I had to dump Calvin’s official vehicle not long after I’d taken it. I found a safe spot to hole up for the rest of the day and cleaned my Colts.
Once night had settled, I slipped free of my hiding place and made my way toward the edge of town. According to the young man I’d scalped back at Miskatonic, the breeders (as he had called them) were being held in a building off Northfield Road. In my Cross, there wasn’t a damned thing there, which is how I liked it. Northfield Road was a tad too close to the Hollow for my comfort.
I skirted along the edges of roads and cut through yards, climbed fences and greeted dogs with a kind word. When I got to Northfield Road, I saw the scalped man hadn’t been lying.
The building was tall and new. Lights blazed down from the fifth-story roof, and guards patrolled in pairs around the property. A trio of tall iron fences, each topped with concertina wire, surrounded the place. After a quick scout around the building, I saw there were only two entrances.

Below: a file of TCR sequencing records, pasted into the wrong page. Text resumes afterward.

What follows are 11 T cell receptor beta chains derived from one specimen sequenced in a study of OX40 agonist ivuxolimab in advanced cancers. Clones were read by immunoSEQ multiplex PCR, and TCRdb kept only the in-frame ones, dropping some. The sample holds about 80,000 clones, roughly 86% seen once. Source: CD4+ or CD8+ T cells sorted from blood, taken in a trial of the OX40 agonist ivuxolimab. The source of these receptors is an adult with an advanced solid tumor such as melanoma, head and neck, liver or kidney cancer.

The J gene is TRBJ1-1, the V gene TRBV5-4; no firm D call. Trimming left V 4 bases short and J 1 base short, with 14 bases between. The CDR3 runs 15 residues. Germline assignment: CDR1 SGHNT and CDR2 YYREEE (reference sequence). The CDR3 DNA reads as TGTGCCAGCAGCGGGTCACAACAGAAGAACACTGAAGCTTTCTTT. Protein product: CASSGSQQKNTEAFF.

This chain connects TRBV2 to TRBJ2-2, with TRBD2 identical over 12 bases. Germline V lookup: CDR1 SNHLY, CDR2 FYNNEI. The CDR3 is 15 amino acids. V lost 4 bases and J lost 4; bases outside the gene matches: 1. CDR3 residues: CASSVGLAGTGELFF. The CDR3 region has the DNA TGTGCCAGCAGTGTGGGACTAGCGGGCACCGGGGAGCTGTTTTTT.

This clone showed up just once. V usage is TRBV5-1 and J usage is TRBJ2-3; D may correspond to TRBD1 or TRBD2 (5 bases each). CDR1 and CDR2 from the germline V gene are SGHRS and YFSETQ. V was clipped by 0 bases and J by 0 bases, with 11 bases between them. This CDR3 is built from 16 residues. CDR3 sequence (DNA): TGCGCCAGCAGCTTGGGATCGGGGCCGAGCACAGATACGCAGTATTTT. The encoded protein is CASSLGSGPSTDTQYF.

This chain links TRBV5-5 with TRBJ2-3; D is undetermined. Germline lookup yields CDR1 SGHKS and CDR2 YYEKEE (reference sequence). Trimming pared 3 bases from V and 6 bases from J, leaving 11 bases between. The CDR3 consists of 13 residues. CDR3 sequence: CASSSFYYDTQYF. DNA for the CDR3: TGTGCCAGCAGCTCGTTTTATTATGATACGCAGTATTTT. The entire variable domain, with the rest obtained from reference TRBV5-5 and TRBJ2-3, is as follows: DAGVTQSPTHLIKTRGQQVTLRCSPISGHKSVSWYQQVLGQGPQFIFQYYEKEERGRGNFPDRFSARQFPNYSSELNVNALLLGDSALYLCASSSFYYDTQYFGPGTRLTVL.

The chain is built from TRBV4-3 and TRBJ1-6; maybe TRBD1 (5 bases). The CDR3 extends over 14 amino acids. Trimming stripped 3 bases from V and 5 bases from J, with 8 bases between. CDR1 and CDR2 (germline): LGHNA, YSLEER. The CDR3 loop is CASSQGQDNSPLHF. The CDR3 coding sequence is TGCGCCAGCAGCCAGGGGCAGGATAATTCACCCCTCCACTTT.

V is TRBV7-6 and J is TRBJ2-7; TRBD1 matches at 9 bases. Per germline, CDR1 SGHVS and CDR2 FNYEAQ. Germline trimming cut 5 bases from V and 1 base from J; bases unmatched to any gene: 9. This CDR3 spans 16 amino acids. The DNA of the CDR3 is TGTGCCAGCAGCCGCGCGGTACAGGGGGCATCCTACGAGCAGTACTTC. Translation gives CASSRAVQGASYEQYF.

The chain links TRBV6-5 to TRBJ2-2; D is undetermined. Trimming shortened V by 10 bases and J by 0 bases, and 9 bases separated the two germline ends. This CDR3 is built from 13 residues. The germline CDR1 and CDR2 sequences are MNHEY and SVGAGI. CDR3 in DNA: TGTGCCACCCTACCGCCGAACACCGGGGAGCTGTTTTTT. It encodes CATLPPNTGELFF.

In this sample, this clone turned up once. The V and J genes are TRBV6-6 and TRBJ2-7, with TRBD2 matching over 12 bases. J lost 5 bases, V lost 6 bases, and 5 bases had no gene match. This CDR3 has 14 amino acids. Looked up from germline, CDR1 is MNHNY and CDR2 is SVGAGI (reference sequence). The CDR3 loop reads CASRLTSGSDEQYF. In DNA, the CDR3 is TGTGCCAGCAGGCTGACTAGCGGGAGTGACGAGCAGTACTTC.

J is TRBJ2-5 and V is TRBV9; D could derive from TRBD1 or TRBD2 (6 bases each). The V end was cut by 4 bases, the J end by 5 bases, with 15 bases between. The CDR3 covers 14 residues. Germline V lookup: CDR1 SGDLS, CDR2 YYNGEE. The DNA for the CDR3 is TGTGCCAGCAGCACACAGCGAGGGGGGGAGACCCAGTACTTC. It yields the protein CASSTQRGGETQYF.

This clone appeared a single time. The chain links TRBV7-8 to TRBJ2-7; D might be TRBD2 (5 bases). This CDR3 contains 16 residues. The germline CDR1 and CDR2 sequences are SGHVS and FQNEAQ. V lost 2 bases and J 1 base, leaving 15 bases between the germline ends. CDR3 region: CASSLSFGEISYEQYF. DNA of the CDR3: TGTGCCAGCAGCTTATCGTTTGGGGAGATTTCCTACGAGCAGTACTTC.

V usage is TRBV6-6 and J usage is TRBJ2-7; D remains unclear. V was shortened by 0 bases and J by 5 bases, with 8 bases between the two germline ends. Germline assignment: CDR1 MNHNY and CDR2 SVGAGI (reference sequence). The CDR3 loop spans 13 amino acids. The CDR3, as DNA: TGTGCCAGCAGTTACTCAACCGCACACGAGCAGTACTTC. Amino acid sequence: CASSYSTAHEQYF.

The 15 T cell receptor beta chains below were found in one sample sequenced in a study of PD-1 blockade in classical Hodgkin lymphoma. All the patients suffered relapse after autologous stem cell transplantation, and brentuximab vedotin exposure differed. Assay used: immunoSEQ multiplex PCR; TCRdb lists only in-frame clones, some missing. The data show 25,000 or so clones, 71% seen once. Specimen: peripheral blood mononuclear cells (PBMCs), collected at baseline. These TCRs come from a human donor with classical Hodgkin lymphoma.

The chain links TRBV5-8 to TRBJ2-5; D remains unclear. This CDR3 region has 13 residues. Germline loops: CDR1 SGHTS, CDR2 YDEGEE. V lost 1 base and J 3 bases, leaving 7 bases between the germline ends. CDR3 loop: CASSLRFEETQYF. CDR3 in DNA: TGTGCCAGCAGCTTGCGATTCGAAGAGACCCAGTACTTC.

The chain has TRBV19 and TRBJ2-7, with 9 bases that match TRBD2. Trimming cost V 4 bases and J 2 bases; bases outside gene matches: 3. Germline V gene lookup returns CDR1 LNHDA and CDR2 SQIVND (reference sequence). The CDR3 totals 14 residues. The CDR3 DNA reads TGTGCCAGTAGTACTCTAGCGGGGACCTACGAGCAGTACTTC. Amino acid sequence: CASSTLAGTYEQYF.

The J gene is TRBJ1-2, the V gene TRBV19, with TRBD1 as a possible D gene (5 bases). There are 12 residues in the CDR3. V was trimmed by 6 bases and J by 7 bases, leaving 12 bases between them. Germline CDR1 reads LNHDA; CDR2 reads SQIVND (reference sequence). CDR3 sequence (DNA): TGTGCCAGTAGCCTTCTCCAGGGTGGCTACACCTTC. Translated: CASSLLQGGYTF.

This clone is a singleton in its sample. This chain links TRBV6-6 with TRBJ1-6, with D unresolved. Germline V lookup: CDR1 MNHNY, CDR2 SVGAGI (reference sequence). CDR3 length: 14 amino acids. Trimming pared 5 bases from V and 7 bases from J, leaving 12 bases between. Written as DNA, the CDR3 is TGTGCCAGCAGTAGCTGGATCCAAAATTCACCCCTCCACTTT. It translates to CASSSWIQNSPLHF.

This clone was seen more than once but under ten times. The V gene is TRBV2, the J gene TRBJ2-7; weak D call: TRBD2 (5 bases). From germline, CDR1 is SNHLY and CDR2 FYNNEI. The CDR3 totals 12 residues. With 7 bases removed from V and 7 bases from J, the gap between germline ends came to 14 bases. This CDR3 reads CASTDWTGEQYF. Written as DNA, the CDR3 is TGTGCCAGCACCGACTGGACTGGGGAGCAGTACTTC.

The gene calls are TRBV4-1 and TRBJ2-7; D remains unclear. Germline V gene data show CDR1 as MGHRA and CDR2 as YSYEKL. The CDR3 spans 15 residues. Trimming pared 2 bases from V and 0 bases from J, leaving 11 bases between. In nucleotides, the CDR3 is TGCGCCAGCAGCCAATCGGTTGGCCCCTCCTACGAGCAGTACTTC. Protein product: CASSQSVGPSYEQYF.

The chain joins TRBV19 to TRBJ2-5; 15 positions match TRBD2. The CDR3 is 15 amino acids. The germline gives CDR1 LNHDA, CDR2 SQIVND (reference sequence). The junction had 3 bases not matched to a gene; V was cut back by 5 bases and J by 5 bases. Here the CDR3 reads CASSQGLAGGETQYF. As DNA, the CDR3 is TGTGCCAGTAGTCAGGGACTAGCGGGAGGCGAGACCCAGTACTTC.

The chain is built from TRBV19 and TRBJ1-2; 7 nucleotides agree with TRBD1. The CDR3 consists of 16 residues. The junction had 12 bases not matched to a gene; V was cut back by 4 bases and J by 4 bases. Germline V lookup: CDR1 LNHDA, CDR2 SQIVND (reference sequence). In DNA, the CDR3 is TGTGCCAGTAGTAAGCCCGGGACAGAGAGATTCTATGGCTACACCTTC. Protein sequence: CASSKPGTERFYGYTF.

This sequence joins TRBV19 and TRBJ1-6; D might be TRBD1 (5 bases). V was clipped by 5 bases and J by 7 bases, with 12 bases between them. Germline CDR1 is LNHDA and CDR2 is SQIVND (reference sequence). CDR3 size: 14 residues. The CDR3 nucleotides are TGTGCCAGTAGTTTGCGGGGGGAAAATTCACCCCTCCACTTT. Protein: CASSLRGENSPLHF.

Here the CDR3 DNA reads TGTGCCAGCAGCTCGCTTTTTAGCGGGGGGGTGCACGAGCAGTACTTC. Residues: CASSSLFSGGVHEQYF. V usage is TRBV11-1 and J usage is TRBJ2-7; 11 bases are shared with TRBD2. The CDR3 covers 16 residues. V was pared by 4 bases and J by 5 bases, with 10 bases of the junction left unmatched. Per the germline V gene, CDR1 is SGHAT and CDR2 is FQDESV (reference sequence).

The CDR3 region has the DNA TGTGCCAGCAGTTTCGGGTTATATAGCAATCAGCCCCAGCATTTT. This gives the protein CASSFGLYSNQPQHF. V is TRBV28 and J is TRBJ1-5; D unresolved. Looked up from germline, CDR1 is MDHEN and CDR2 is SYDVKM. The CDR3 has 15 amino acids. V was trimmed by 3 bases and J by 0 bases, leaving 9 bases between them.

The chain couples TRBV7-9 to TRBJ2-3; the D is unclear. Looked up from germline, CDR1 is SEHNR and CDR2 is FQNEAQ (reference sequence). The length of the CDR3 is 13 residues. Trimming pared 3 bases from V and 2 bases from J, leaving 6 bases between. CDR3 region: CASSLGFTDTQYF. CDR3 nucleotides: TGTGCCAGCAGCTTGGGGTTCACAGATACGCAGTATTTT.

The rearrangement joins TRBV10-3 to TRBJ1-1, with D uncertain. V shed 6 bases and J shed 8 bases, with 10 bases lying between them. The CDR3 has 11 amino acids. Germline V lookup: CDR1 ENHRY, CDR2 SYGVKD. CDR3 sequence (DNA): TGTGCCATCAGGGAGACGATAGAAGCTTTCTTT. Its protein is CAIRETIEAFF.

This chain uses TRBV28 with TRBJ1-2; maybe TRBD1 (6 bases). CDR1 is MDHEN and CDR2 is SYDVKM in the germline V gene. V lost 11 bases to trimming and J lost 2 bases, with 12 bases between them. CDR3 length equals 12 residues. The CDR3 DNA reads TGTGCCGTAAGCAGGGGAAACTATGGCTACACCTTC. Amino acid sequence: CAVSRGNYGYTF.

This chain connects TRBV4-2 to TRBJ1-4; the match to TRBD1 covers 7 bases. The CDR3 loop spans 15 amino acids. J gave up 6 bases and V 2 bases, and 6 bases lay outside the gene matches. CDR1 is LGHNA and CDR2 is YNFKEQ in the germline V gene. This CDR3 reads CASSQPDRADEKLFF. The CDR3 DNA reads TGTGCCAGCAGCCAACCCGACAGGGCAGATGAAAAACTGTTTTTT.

Each was guarded by a trio of guards on a Vickers machine gun.
The men seemed particularly attentive to their duties, and I could only assume it was due to me.
From what I counted, there were six men on two machine guns. Eight men patrolling the grounds in groups of two. If they were running three shifts, that meant there were 24 more men inside, plus an officer or two as well as a sergeant or corporal of the guard.
Too many for the Colts alone.
I watched until the shift changed, and men came out dressed for the chill in the air. I heard them complain bitterly to the men they were relieving, and good-natured ribbing was the general response.
For another hour, I waited. The men yawned, complained some more, and then fell about the subject of attractive women.
I drew my pruning knife and crept down to the front gate after one of the wandering patrols had passed.
The men on the gun, men who only knew the machine-like thrum of modern war, died in silence. My first wars were fought in shadows and darkness, hand to hand and with brutal finesse.
These men were the first in this place, but they wouldn’t be the last.